But there is also something else: the contention that the writing of history is for something. It is a nice irony that Hobsbawm's Marxism makes him particularly aware of the dangers of the abuse of history. In an essay on partisanship, the author argues that propaganda and scholarship each have their place, but must not be confused. Partisanship may even be a necessary tin-opener without which some cans of worms would stay sealed: he points out (as a pioneering labour historian) that without partisanship, British labour-movement history might never have been written, because only partisans were interested in it. However, partisanship is not the same as bias, and the rules of objectivity are absolute: history is about what actually happened. "Either Elvis Presley is dead," he writes, "or he isn't." As a Jew, he is scathing about Zionist claims to a historically legitimised right to the territory of Israel. He cites Renan more than once: "Getting history wrong is an essential part of being a nation." A particularly searing essay examines the history, the nonsense, and the dangers associated with any idea of "Europe" as a single human (or even geographical) entity.
If history is about what happened, knowing history is essential for what to do next. All human activity, Hobsbawm points out, is based on accumulated experience, and so are all political judgements. As a Marxist, he is intrigued by the imagined "predictive" element in historical writing, and seeks to unravel it. He acknowledges that Marx's goal was "to prove a priori that a certain historical result, communism, was the inevitable result of historical development" - something he accepts as absurd.
Nevertheless experience permits Delphic predictions: in the 1840s it was already possible to see Russia and America as future pre-eminent powers; in the 1890s, that Tsarism would end in revolution; and today that "the chances of the Jews establishing themselves permanently by conquest in a Middle Eastern enclave are not much greater in the long run than the chances of the Crusaders". Moreover, understanding and analysing the history of economies and societies is as important for such broad-brush forecasting as understanding high politics. If, indeed, there has been progress in historiography (Hobsbawm thinks there has) it has been towards the universal acceptance of a more analytic, societally-based approach.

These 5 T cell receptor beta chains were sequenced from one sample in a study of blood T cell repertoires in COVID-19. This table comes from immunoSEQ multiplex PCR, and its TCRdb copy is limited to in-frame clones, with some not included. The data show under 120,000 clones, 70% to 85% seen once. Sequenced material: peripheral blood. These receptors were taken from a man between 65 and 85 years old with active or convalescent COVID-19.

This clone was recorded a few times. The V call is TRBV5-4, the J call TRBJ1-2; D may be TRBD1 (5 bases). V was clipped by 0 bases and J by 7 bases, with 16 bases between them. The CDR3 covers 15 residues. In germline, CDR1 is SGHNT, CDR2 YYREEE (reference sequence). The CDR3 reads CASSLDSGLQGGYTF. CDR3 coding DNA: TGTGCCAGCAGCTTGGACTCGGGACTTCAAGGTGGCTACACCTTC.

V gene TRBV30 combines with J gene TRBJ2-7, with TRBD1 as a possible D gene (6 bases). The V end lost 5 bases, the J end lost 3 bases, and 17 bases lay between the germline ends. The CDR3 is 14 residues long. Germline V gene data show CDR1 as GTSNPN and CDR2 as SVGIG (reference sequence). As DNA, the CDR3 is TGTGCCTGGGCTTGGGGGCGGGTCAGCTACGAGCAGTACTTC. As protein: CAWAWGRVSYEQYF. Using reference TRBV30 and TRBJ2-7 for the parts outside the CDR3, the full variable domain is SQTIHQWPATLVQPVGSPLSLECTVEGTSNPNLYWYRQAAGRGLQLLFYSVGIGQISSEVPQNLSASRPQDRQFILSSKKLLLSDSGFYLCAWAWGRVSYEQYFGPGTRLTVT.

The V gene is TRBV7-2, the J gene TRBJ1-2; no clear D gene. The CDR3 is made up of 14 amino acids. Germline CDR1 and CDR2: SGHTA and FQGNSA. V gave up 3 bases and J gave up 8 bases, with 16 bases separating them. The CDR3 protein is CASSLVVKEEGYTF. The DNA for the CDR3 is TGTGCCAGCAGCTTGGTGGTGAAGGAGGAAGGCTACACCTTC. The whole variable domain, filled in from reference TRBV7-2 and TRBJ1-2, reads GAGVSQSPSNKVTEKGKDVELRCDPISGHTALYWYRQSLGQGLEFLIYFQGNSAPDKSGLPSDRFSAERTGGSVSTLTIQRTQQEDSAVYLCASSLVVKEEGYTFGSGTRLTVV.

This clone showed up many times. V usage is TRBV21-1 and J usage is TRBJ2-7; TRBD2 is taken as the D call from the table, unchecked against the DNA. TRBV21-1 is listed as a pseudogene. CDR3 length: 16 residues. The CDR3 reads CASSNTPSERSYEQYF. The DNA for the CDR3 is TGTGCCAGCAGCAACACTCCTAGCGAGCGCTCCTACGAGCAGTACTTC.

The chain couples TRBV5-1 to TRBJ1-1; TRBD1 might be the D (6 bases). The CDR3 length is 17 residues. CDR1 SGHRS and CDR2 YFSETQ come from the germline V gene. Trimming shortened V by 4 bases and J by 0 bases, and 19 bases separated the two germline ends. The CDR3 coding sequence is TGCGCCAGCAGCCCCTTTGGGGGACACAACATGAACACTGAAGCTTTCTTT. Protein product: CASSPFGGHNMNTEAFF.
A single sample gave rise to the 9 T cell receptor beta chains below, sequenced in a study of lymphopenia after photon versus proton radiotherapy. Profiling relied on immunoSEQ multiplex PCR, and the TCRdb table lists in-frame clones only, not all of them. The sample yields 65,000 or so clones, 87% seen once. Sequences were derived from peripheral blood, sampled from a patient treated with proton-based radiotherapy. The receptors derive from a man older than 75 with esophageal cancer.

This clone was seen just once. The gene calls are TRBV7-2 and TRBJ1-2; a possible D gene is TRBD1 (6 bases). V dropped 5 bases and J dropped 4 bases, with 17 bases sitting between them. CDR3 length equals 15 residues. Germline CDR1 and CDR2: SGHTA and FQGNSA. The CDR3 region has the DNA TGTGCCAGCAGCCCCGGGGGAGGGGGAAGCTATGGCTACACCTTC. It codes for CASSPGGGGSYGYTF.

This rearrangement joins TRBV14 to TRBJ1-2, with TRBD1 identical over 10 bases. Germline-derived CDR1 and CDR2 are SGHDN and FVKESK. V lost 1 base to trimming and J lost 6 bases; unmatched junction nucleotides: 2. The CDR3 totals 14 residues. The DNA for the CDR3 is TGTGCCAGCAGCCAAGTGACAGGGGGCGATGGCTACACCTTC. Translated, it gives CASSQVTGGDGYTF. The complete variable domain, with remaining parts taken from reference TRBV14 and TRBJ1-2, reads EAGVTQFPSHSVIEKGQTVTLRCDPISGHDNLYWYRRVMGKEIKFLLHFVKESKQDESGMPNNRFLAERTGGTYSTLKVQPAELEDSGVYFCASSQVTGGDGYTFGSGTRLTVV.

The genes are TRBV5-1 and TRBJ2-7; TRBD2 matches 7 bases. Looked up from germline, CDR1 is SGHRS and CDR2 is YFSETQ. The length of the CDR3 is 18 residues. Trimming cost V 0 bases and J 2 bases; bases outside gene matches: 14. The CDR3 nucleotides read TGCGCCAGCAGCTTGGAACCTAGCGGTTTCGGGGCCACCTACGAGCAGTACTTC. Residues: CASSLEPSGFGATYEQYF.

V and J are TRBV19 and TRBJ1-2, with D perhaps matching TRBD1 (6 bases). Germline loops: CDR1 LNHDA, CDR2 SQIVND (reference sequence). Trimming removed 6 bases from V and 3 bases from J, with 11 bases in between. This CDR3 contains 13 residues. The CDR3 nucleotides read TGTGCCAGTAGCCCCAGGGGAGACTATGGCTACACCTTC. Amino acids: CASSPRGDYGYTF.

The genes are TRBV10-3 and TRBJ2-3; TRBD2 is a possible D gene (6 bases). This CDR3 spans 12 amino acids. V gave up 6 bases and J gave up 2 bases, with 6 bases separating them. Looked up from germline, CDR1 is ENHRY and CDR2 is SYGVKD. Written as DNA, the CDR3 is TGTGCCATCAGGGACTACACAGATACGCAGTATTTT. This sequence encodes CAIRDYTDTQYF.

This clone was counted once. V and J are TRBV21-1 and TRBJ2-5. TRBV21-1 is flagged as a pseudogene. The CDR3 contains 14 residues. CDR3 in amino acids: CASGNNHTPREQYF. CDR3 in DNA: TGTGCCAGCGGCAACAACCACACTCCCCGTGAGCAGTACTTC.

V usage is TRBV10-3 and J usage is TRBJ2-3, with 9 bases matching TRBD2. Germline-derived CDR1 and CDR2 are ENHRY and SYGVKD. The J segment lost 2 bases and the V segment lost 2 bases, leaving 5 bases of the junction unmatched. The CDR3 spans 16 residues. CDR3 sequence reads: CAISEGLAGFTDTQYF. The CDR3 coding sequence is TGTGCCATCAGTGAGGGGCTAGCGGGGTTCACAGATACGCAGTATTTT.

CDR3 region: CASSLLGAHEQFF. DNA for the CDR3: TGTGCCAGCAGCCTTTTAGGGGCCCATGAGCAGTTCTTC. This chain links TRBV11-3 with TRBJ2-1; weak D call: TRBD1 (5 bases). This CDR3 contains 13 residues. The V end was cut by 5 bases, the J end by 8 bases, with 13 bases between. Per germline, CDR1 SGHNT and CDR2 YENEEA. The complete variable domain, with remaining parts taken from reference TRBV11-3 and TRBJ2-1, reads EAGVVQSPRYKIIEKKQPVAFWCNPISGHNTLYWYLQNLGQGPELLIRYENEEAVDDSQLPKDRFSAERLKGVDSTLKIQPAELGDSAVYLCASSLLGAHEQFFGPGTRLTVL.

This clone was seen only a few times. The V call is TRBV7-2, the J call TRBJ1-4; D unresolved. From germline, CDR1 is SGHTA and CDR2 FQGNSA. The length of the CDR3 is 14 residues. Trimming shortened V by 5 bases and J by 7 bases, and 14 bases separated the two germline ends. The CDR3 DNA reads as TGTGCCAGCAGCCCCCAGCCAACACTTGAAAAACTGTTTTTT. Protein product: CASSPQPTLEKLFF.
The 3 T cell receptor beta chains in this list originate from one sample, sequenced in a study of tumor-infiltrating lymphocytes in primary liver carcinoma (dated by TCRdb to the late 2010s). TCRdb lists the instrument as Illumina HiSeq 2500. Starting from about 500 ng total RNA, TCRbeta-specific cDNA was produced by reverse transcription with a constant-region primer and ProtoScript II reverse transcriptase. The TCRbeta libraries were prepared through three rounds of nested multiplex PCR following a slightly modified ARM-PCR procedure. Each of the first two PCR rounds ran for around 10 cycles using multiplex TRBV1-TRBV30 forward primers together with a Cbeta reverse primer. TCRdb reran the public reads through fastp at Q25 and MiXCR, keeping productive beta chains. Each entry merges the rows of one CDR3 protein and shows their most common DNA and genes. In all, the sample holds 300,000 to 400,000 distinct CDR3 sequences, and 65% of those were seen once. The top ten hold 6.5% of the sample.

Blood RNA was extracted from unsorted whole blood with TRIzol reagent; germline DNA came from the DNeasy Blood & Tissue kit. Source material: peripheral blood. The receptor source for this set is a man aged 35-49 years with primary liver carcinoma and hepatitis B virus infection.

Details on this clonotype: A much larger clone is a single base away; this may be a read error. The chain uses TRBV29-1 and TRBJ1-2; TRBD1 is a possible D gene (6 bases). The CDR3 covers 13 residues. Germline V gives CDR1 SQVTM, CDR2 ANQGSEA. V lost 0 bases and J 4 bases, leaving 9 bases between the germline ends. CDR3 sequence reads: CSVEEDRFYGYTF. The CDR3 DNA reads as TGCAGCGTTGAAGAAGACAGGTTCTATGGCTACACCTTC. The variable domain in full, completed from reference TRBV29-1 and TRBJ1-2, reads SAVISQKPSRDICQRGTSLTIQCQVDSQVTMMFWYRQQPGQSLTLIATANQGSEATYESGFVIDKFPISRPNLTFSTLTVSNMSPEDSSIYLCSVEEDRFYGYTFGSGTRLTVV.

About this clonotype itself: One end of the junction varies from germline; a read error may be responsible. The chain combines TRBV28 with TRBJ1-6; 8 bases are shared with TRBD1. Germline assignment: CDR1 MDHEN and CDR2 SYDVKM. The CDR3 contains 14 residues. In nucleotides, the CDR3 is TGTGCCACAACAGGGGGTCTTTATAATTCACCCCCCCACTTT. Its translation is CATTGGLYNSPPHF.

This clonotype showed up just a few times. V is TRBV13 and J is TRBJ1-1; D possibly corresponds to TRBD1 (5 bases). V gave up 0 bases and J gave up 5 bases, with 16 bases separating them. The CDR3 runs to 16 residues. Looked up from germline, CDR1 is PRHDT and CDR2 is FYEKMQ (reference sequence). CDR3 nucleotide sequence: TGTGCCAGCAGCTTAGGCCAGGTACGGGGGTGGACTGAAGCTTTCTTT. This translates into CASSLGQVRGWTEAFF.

There are blind spots. Hobsbawm is cautious of "oral" history: excessively so, it seems to me. He offers no good reason why spoken recollections should be treated with greater suspicion as evidence than published memoirs. He mentions biography only once, and then to dismiss in passing "neo- Victorian biographies of politicians which have recently become the fashion again". Yet biographies have become an increasingly serious and sophisticated way of writing history, and of connecting disparate historical strands, including the important marginal wisps which partisan or theoretical historians easily neglect. He also imagines, wrongly, that nobody reads them. They do.
Yet for all this, Hobsbawm is right much more often than he is wrong, with a gift for the surprising assertion that has the reader nodding in agreement. This book of his essays - crisp, clear, logical, mordantly witty, splendidly aloof from British class assumptions, and untarnished by ancient-university snobbery - fully justify his reputation as one of the outstanding historians of our age.
Ben Pimlott is the author of `The Queen: a Biography of Elizabeth II', published tomorrow in paperback (HarperCollins, pounds 9.99) .